Members of the Army’s Old Guard Fife and Drum Corps perform a drumstick maneuver as part of the Army’s “Spirit of America” program. The team plays the music of the American Revolution and will perform during the show in North Charleston.
When the Army's "Spirit of America" show comes to the North Charleston Coliseum today and Saturday, organizers do not want attendees to sit back and enjoy the patriotic music.
"We want you to be on the edge of your seat," said Command Sgt. Maj. Mike Williams, a spokesman for the show. "Our goal for the show is to educate, inspire and entertain. We want to thank the people of America for their support. It's a huge deal to be in a country where you actually have the support of the citizens."
The show is performed each September with a new theme, traveling to two or three cities. This year, performances were in Washington, D.C., last week and will be in Jacksonville, Fla., next week.
The first of the two acts pays tribute to soldiers by telling the stories of those who have answered the call to duty from the Civil War to the current conflicts in Iraq and Afghanistan. The re-enactments include battle scenes with simulated gunfire and performances by the Army's elite ceremonial units.
The second act includes patriotic music from the Army Band "Pershing's Own," and soldiers from the 3rd U.S. Infantry Regiment (The Old Guard), the oldest active-duty infantry unit in the Army. The Old Guard includes the Fife and Drum Corps, the Caisson Platoon, the
Commander-in-Chief's Guard, the Continental Color Guard and the Army Drill Team.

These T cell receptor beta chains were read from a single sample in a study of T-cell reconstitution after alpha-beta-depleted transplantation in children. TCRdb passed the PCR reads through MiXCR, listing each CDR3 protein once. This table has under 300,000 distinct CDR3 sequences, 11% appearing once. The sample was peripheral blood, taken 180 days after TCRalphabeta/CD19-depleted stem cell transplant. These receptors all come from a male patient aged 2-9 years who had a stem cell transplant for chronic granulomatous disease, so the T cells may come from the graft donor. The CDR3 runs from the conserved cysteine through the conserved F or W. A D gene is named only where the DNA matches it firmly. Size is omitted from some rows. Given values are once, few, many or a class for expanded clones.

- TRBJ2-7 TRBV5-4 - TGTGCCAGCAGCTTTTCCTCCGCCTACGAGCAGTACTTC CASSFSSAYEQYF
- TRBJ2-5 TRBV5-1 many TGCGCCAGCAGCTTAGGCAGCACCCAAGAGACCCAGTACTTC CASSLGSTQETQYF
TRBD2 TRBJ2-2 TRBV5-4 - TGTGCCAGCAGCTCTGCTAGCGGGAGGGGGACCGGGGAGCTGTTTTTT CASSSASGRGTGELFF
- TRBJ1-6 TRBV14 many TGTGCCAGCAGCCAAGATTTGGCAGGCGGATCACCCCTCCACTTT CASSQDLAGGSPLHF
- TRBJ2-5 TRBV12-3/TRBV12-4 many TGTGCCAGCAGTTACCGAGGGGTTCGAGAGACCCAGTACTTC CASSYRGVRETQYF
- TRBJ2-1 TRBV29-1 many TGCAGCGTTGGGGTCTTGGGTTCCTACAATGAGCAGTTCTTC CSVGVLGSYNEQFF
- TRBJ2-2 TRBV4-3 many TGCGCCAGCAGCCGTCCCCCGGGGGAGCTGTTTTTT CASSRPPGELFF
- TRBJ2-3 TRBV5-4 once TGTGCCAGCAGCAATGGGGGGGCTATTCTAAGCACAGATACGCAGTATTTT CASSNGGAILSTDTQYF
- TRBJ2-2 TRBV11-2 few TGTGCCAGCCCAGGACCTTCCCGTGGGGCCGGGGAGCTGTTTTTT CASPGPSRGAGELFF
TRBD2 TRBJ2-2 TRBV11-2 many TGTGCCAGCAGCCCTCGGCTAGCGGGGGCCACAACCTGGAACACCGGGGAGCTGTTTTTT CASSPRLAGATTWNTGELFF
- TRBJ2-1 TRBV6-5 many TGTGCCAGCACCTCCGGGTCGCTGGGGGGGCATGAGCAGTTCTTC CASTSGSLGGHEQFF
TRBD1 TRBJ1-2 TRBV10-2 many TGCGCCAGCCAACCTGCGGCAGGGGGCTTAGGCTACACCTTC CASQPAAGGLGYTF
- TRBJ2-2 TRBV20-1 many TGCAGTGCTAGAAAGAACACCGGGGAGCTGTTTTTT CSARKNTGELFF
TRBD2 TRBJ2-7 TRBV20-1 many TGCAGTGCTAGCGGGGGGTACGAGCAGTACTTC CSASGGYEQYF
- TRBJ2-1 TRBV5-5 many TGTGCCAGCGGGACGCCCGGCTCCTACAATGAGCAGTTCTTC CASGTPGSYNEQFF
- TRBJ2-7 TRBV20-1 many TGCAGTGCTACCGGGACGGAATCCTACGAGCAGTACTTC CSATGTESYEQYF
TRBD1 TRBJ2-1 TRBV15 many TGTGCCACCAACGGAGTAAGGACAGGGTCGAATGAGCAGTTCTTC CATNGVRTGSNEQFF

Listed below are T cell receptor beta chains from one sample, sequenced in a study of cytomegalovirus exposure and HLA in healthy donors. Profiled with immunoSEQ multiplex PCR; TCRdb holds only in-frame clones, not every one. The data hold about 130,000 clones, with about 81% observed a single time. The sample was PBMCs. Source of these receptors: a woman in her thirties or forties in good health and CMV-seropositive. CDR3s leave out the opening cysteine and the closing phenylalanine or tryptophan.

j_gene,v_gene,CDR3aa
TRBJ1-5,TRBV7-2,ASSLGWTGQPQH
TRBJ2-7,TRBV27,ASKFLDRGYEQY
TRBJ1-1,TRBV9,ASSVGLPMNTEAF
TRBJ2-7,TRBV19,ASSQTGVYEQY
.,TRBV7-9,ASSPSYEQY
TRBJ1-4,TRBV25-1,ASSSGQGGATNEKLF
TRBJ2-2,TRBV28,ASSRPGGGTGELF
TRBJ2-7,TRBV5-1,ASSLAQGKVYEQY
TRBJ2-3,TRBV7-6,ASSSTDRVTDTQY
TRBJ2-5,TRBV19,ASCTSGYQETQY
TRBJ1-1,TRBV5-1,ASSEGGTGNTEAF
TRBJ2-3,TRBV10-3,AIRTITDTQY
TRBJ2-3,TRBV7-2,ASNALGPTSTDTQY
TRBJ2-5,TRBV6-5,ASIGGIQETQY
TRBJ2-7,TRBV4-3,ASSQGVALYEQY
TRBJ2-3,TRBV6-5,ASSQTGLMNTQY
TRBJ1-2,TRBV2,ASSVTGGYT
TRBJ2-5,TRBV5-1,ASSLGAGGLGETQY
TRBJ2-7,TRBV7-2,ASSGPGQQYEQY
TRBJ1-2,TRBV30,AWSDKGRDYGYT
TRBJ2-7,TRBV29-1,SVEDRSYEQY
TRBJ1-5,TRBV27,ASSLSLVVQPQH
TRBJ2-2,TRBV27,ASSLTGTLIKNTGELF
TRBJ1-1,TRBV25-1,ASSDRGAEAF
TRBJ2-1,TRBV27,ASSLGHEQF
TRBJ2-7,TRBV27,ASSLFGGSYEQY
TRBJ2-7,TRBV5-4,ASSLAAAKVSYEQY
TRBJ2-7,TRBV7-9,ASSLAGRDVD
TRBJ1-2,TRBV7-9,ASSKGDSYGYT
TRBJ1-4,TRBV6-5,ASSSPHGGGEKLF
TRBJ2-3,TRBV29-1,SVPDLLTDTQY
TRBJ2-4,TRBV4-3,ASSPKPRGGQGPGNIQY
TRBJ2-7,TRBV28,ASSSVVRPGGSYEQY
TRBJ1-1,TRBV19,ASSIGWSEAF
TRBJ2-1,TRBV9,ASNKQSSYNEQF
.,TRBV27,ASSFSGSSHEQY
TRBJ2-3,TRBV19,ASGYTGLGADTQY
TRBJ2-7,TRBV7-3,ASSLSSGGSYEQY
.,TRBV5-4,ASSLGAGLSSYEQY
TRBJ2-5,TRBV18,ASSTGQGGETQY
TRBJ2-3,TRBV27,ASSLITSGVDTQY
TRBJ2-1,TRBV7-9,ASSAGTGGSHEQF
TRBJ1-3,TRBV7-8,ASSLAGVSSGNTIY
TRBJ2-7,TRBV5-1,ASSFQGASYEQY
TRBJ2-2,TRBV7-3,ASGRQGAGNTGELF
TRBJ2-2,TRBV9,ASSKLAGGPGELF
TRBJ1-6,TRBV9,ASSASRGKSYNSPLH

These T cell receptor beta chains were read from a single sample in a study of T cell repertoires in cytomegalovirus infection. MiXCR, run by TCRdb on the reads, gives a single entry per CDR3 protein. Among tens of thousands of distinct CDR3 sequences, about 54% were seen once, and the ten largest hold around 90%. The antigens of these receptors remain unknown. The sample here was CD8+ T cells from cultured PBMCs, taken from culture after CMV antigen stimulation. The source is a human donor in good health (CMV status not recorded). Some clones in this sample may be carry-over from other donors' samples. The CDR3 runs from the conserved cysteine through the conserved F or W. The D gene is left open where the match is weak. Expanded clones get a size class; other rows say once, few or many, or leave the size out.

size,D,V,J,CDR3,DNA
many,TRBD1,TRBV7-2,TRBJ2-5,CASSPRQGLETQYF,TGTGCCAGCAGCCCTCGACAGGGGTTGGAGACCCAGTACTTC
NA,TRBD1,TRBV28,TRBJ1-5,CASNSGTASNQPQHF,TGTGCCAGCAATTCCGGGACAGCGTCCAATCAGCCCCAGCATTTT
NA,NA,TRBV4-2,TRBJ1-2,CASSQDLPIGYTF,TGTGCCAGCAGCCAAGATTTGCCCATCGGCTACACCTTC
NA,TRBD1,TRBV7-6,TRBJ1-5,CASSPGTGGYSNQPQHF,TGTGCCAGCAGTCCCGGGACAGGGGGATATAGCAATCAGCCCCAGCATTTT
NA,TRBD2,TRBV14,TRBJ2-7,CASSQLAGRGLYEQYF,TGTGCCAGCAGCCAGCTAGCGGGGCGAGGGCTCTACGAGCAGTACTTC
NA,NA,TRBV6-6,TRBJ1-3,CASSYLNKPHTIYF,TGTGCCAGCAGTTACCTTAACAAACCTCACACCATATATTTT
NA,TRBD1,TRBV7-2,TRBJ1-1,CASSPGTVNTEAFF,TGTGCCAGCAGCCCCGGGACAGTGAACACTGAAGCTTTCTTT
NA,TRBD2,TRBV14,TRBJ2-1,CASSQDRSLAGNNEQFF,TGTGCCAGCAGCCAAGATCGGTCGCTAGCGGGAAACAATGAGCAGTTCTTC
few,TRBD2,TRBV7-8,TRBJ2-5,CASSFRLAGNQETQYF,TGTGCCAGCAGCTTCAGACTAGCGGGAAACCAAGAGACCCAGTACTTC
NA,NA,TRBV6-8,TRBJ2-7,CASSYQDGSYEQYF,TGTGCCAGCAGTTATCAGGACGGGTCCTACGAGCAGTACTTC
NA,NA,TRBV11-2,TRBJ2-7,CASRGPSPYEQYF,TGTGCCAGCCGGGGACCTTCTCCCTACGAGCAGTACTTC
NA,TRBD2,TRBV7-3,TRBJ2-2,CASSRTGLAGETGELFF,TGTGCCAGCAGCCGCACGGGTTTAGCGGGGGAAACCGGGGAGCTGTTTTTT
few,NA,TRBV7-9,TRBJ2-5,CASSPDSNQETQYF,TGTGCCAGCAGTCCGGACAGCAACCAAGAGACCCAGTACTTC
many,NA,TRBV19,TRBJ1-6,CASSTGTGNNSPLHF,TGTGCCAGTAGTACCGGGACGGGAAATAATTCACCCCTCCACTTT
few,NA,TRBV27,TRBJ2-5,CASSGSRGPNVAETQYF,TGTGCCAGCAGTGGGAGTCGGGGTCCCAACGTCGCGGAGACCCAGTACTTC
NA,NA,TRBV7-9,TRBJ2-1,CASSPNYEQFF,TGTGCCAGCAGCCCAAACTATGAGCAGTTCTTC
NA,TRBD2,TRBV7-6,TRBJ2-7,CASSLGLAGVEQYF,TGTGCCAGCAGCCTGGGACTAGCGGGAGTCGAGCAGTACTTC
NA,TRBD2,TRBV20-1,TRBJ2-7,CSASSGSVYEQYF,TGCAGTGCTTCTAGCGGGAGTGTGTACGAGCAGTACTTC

The show includes about 320 active-duty soldiers stationed in Washington.
Williams said the show ends with an audience sing-along of the official song of each branch of the military.
"In my humble opinion, it's probably one of the best parts of the show," he said.
Capacity crowds are expected to attend the four shows.
"It's the first time the show has ever come to the state of South Carolina and we're honored to have them choose us," said Alan Coker, marketing manager for the North Charleston Coliseum & Performing Arts Center. "We're looking forward to having big crowds all weekend."
As of Thursday, there were no tickets to the show at 10:30 a.m. today, which will be attended by many school groups, Coker said. Williams said teachers are given guides before the show so they can prepare their students.
"Typically, the show is well-attended by many patriotic Americans and veterans," Williams said. "There are young and old, those who served and have not served, and they all seem to enjoy it."
Each audience will include about 4,000 seats.
"We use a backdrop that blocks off the ends of the coliseum, so we can't use all the seats," Williams said. "It's a smaller venue than the Verizon Center, where we were last week, but we like that because it will create a close-knit group and an exciting show. We will be closer to the people."
Reach Brenda Rindge at 937-5713 or on Facebook.